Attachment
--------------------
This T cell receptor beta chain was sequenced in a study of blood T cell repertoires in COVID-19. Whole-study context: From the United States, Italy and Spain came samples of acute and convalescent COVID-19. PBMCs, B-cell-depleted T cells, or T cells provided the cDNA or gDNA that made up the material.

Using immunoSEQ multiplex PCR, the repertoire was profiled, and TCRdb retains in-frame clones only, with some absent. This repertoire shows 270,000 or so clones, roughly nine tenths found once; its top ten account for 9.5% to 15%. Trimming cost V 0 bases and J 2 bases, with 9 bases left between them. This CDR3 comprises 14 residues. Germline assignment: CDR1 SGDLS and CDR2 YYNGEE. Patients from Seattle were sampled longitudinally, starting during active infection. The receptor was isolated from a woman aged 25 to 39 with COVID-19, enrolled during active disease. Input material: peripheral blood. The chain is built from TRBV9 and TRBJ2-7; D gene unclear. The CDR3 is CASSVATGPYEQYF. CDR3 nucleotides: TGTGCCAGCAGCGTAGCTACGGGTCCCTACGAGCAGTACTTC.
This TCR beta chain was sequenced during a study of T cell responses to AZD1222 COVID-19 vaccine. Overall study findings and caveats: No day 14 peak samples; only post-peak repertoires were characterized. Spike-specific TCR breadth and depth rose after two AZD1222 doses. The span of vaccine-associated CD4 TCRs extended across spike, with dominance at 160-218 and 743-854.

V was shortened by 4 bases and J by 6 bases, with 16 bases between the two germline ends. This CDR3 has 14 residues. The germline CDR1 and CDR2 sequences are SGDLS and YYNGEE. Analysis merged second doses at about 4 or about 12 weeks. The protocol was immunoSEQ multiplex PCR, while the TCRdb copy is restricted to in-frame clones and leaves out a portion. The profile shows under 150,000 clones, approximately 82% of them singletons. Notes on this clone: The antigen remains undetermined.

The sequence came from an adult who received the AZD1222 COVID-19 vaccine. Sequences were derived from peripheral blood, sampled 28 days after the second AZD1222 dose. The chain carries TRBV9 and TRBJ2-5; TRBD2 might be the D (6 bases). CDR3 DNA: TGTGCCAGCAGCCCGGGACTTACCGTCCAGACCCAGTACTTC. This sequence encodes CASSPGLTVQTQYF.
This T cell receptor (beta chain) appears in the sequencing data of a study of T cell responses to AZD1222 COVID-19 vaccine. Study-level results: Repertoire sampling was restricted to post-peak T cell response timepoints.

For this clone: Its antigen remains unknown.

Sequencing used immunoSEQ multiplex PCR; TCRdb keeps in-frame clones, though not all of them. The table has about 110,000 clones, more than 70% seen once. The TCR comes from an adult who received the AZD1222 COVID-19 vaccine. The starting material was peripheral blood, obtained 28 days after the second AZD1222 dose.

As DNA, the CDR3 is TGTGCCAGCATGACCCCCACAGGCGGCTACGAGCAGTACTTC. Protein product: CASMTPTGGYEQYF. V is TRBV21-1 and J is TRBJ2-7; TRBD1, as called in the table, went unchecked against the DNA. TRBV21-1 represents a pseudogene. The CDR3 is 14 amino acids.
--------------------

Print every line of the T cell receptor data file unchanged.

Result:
This T cell receptor beta chain was sequenced in a study of blood T cell repertoires in COVID-19. Whole-study context: From the United States, Italy and Spain came samples of acute and convalescent COVID-19. PBMCs, B-cell-depleted T cells, or T cells provided the cDNA or gDNA that made up the material.

Using immunoSEQ multiplex PCR, the repertoire was profiled, and TCRdb retains in-frame clones only, with some absent. This repertoire shows 270,000 or so clones, roughly nine tenths found once; its top ten account for 9.5% to 15%. Trimming cost V 0 bases and J 2 bases, with 9 bases left between them. This CDR3 comprises 14 residues. Germline assignment: CDR1 SGDLS and CDR2 YYNGEE. Patients from Seattle were sampled longitudinally, starting during active infection. The receptor was isolated from a woman aged 25 to 39 with COVID-19, enrolled during active disease. Input material: peripheral blood. The chain is built from TRBV9 and TRBJ2-7; D gene unclear. The CDR3 is CASSVATGPYEQYF. CDR3 nucleotides: TGTGCCAGCAGCGTAGCTACGGGTCCCTACGAGCAGTACTTC.
This TCR beta chain was sequenced during a study of T cell responses to AZD1222 COVID-19 vaccine. Overall study findings and caveats: No day 14 peak samples; only post-peak repertoires were characterized. Spike-specific TCR breadth and depth rose after two AZD1222 doses. The span of vaccine-associated CD4 TCRs extended across spike, with dominance at 160-218 and 743-854.

V was shortened by 4 bases and J by 6 bases, with 16 bases between the two germline ends. This CDR3 has 14 residues. The germline CDR1 and CDR2 sequences are SGDLS and YYNGEE. Analysis merged second doses at about 4 or about 12 weeks. The protocol was immunoSEQ multiplex PCR, while the TCRdb copy is restricted to in-frame clones and leaves out a portion. The profile shows under 150,000 clones, approximately 82% of them singletons. Notes on this clone: The antigen remains undetermined.

The sequence came from an adult who received the AZD1222 COVID-19 vaccine. Sequences were derived from peripheral blood, sampled 28 days after the second AZD1222 dose. The chain carries TRBV9 and TRBJ2-5; TRBD2 might be the D (6 bases). CDR3 DNA: TGTGCCAGCAGCCCGGGACTTACCGTCCAGACCCAGTACTTC. This sequence encodes CASSPGLTVQTQYF.
This T cell receptor (beta chain) appears in the sequencing data of a study of T cell responses to AZD1222 COVID-19 vaccine. Study-level results: Repertoire sampling was restricted to post-peak T cell response timepoints.

For this clone: Its antigen remains unknown.

Sequencing used immunoSEQ multiplex PCR; TCRdb keeps in-frame clones, though not all of them. The table has about 110,000 clones, more than 70% seen once. The TCR comes from an adult who received the AZD1222 COVID-19 vaccine. The starting material was peripheral blood, obtained 28 days after the second AZD1222 dose.

As DNA, the CDR3 is TGTGCCAGCATGACCCCCACAGGCGGCTACGAGCAGTACTTC. Protein product: CASMTPTGGYEQYF. V is TRBV21-1 and J is TRBJ2-7; TRBD1, as called in the table, went unchecked against the DNA. TRBV21-1 represents a pseudogene. The CDR3 is 14 amino acids.